In 1964, total production of mineral commodities in Appalachia was about $2.5 billion, of which bituminous coal, valued at $1.64 billion, was by far the most important. Twelve other mineral commodities accounted for an additional $816 million: (1) petroleum and natural gas ($187 million), (2) crushed stone ($145 million), (3) anthracite coal ($144 million), (4) cement ($142 million), (5) sand and gravel ($50 million), (6) zinc ($37 million), (7) lime ($29 million), (8) clay ($28 million), (9) salines ($19 million), (10) dimension stone ($18 million), (11) copper ($9 million), (12) iron ore ($8 million). Eighteen other mineral commodities accounted for the remaining $32 million.
The fuel resources could support a much larger production. Bituminous and anthracite coal resources have been extensively studied and are well known; they are probably larger than those of any area of comparable size in the world. Production of petroleum and natural gas also could be increased, but extensive geologic study is required in order to evaluate the total resources. Oil shale deposits, considered to be low grade by present standards, are very large and represent a resource for the future. Peat resources of northern Appalachia are probably large enough to sustain a manyfold increase in production for several decades.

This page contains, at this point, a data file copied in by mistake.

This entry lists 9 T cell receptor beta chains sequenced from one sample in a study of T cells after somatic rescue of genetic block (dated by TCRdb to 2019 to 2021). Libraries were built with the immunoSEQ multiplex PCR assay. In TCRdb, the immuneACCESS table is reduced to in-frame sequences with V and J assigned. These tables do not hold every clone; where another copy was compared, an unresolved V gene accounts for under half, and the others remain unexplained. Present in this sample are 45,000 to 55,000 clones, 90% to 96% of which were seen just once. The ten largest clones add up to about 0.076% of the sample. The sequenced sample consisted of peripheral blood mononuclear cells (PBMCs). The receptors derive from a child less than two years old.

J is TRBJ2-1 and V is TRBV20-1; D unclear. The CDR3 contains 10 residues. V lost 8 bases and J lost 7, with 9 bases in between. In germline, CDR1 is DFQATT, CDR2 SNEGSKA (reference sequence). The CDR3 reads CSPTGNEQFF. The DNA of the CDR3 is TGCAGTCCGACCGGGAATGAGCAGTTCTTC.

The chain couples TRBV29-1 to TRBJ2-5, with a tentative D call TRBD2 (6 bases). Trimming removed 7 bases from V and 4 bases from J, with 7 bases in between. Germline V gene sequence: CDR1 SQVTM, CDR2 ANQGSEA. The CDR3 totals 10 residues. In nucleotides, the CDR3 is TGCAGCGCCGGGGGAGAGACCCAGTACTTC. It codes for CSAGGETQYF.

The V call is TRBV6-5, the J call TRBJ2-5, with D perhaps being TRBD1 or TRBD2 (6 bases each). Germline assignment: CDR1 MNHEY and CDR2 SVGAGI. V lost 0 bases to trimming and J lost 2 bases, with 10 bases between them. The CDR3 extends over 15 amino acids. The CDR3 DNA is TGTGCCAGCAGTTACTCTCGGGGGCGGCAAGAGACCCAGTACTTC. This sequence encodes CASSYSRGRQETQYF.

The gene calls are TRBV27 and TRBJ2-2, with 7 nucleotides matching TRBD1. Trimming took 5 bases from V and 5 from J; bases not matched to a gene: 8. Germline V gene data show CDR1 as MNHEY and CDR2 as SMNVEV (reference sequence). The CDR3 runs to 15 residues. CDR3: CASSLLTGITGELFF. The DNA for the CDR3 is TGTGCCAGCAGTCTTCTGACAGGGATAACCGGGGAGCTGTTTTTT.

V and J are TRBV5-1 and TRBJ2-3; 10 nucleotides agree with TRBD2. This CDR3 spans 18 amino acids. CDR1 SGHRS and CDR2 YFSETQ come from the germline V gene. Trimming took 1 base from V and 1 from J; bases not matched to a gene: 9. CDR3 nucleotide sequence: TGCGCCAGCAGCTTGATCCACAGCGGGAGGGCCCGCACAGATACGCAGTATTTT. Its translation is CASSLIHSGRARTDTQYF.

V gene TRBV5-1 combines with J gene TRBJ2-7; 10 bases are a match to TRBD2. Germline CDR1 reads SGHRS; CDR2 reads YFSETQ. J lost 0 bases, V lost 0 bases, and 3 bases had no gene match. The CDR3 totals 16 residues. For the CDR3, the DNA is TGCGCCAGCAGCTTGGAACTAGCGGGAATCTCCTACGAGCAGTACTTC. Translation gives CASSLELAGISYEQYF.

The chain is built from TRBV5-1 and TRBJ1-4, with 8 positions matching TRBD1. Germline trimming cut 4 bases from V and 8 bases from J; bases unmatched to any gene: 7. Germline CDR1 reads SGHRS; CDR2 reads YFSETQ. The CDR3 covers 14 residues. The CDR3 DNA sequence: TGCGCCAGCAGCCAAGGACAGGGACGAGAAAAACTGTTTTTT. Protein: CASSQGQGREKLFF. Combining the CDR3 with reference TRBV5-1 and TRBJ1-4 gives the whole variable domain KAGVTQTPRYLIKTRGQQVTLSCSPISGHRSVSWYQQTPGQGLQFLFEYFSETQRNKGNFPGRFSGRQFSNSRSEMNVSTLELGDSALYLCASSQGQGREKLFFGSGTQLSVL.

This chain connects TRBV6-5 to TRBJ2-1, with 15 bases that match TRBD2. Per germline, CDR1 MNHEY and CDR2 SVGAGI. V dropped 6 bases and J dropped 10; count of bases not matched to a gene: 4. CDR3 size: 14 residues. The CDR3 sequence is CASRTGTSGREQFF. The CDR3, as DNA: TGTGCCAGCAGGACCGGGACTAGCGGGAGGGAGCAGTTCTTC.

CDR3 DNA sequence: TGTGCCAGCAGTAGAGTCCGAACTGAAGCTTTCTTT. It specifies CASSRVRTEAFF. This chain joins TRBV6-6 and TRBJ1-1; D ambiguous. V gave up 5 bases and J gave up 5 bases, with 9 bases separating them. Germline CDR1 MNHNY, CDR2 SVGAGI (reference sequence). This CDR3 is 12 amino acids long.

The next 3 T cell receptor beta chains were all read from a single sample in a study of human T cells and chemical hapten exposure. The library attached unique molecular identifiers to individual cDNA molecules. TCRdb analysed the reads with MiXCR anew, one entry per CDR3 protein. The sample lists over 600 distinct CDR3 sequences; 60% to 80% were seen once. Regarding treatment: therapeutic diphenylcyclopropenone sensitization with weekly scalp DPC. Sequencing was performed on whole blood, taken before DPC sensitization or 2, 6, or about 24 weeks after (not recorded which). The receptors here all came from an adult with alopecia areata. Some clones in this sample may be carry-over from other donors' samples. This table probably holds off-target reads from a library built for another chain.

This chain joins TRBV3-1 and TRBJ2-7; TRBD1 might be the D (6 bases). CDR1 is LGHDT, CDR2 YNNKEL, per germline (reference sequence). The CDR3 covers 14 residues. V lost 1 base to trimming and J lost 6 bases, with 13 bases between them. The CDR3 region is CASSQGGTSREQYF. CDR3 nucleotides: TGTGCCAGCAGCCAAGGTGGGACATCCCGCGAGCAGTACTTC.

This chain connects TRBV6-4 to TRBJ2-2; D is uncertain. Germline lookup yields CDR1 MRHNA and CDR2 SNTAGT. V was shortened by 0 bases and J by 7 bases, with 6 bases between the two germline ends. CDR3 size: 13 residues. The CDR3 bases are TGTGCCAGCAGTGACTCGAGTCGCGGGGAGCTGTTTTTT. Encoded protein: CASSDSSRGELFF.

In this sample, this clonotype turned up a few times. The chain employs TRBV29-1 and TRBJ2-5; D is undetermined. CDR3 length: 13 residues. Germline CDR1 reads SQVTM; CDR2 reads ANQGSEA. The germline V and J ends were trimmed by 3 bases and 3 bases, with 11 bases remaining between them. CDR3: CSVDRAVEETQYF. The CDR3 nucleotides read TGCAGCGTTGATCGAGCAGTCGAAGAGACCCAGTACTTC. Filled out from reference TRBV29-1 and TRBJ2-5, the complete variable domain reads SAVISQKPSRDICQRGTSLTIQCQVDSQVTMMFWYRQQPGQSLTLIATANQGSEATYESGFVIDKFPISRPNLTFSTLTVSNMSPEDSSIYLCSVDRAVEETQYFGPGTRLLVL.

Resources of many construction materials are virtually inexhaustible. Among the most important are limestone and dolomite for general-purpose crushed stone and cement, clay and shale for brick, tile, and lightweight aggregate, sand and gravel, and attractive marble, sandstone, granite, and limestone for dimension stone. Because these materials are used chiefly close to the source, expanded production will logically follow industrial and economic growth of the Appalachian and surrounding market areas.
Resources of nonmetals and industrial minerals such as high-calcium limestone, high-purity silica, high-grade clay, feldspar, mica, salt, and olivine are large, and these materials can be utilized to a much greater extent than at present. Others such as asbestos, barite, kyanite, sillimanite, and talc (including soapstone and sericite schist), occurring in moderate to large amounts, require additional study.
The only Appalachian metal having a large production in terms of national consumption is zinc, and only this metal can be expected to have a greatly increased production within the next decade or two, and continue to be important nationally. The rather small production of lead will increase with zinc output. The potential for finding new low-grade, but economic, copper-bearing sulfide deposits is good, and their exploitation will results in substantial increase in copper and sulfur output.